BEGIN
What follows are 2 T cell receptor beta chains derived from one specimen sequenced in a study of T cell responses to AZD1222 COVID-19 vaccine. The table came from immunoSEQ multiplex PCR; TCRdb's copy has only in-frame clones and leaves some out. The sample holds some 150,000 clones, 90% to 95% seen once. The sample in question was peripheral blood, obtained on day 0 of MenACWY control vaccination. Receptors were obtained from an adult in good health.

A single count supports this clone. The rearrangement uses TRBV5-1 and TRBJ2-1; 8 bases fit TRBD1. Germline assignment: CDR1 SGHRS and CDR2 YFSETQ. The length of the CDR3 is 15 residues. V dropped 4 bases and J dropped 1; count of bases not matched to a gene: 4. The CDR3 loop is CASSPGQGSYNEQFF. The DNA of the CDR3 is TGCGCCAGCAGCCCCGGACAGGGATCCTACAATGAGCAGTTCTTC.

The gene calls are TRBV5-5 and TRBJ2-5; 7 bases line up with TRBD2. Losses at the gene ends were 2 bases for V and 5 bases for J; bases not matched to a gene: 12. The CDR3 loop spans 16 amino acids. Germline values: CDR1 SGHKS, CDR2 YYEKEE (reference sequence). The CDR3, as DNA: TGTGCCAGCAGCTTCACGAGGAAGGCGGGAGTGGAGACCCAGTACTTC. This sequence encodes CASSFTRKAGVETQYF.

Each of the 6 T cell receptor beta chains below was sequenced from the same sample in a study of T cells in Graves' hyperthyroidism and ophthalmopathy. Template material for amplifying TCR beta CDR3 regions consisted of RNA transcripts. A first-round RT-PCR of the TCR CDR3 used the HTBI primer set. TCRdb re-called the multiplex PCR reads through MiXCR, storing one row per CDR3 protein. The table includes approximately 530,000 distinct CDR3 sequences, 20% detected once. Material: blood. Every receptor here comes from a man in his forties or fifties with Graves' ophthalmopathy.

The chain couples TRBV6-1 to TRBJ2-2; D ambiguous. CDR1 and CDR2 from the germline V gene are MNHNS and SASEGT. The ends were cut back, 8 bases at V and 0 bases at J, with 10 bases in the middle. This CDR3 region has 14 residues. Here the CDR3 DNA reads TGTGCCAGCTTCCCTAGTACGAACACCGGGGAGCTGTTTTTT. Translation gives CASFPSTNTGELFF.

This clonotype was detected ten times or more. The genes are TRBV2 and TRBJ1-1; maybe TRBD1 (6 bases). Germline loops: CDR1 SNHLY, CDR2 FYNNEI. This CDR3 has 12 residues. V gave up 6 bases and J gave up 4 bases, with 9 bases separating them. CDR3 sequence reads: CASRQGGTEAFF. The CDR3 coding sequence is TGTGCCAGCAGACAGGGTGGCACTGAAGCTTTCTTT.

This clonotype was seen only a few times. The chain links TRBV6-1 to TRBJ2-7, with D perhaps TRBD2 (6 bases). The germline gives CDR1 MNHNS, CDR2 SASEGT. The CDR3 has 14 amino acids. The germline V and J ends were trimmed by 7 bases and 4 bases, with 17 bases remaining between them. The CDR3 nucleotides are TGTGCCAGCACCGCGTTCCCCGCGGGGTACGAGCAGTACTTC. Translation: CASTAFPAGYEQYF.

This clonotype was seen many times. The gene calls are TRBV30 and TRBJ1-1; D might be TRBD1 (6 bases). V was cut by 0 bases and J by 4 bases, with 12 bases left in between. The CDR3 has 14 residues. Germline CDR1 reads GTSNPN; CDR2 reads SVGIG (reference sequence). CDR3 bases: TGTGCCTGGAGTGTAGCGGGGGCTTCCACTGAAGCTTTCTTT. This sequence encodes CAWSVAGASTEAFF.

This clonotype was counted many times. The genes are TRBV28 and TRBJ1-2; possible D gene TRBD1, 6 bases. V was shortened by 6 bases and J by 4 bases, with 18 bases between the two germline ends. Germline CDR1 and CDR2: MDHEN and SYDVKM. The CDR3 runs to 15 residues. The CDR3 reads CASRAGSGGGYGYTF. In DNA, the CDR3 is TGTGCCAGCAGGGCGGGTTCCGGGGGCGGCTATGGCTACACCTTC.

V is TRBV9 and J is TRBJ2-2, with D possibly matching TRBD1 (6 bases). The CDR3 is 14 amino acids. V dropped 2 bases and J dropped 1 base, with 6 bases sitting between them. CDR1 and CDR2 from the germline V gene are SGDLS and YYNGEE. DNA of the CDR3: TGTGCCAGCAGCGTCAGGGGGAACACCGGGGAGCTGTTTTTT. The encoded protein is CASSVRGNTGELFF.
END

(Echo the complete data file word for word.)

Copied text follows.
What follows are 2 T cell receptor beta chains derived from one specimen sequenced in a study of T cell responses to AZD1222 COVID-19 vaccine. The table came from immunoSEQ multiplex PCR; TCRdb's copy has only in-frame clones and leaves some out. The sample holds some 150,000 clones, 90% to 95% seen once. The sample in question was peripheral blood, obtained on day 0 of MenACWY control vaccination. Receptors were obtained from an adult in good health.

A single count supports this clone. The rearrangement uses TRBV5-1 and TRBJ2-1; 8 bases fit TRBD1. Germline assignment: CDR1 SGHRS and CDR2 YFSETQ. The length of the CDR3 is 15 residues. V dropped 4 bases and J dropped 1; count of bases not matched to a gene: 4. The CDR3 loop is CASSPGQGSYNEQFF. The DNA of the CDR3 is TGCGCCAGCAGCCCCGGACAGGGATCCTACAATGAGCAGTTCTTC.

The gene calls are TRBV5-5 and TRBJ2-5; 7 bases line up with TRBD2. Losses at the gene ends were 2 bases for V and 5 bases for J; bases not matched to a gene: 12. The CDR3 loop spans 16 amino acids. Germline values: CDR1 SGHKS, CDR2 YYEKEE (reference sequence). The CDR3, as DNA: TGTGCCAGCAGCTTCACGAGGAAGGCGGGAGTGGAGACCCAGTACTTC. This sequence encodes CASSFTRKAGVETQYF.

Each of the 6 T cell receptor beta chains below was sequenced from the same sample in a study of T cells in Graves' hyperthyroidism and ophthalmopathy. Template material for amplifying TCR beta CDR3 regions consisted of RNA transcripts. A first-round RT-PCR of the TCR CDR3 used the HTBI primer set. TCRdb re-called the multiplex PCR reads through MiXCR, storing one row per CDR3 protein. The table includes approximately 530,000 distinct CDR3 sequences, 20% detected once. Material: blood. Every receptor here comes from a man in his forties or fifties with Graves' ophthalmopathy.

The chain couples TRBV6-1 to TRBJ2-2; D ambiguous. CDR1 and CDR2 from the germline V gene are MNHNS and SASEGT. The ends were cut back, 8 bases at V and 0 bases at J, with 10 bases in the middle. This CDR3 region has 14 residues. Here the CDR3 DNA reads TGTGCCAGCTTCCCTAGTACGAACACCGGGGAGCTGTTTTTT. Translation gives CASFPSTNTGELFF.

This clonotype was detected ten times or more. The genes are TRBV2 and TRBJ1-1; maybe TRBD1 (6 bases). Germline loops: CDR1 SNHLY, CDR2 FYNNEI. This CDR3 has 12 residues. V gave up 6 bases and J gave up 4 bases, with 9 bases separating them. CDR3 sequence reads: CASRQGGTEAFF. The CDR3 coding sequence is TGTGCCAGCAGACAGGGTGGCACTGAAGCTTTCTTT.

This clonotype was seen only a few times. The chain links TRBV6-1 to TRBJ2-7, with D perhaps TRBD2 (6 bases). The germline gives CDR1 MNHNS, CDR2 SASEGT. The CDR3 has 14 amino acids. The germline V and J ends were trimmed by 7 bases and 4 bases, with 17 bases remaining between them. The CDR3 nucleotides are TGTGCCAGCACCGCGTTCCCCGCGGGGTACGAGCAGTACTTC. Translation: CASTAFPAGYEQYF.

This clonotype was seen many times. The gene calls are TRBV30 and TRBJ1-1; D might be TRBD1 (6 bases). V was cut by 0 bases and J by 4 bases, with 12 bases left in between. The CDR3 has 14 residues. Germline CDR1 reads GTSNPN; CDR2 reads SVGIG (reference sequence). CDR3 bases: TGTGCCTGGAGTGTAGCGGGGGCTTCCACTGAAGCTTTCTTT. This sequence encodes CAWSVAGASTEAFF.

This clonotype was counted many times. The genes are TRBV28 and TRBJ1-2; possible D gene TRBD1, 6 bases. V was shortened by 6 bases and J by 4 bases, with 18 bases between the two germline ends. Germline CDR1 and CDR2: MDHEN and SYDVKM. The CDR3 runs to 15 residues. The CDR3 reads CASRAGSGGGYGYTF. In DNA, the CDR3 is TGTGCCAGCAGGGCGGGTTCCGGGGGCGGCTATGGCTACACCTTC.

V is TRBV9 and J is TRBJ2-2, with D possibly matching TRBD1 (6 bases). The CDR3 is 14 amino acids. V dropped 2 bases and J dropped 1 base, with 6 bases sitting between them. CDR1 and CDR2 from the germline V gene are SGDLS and YYNGEE. DNA of the CDR3: TGTGCCAGCAGCGTCAGGGGGAACACCGGGGAGCTGTTTTTT. The encoded protein is CASSVRGNTGELFF.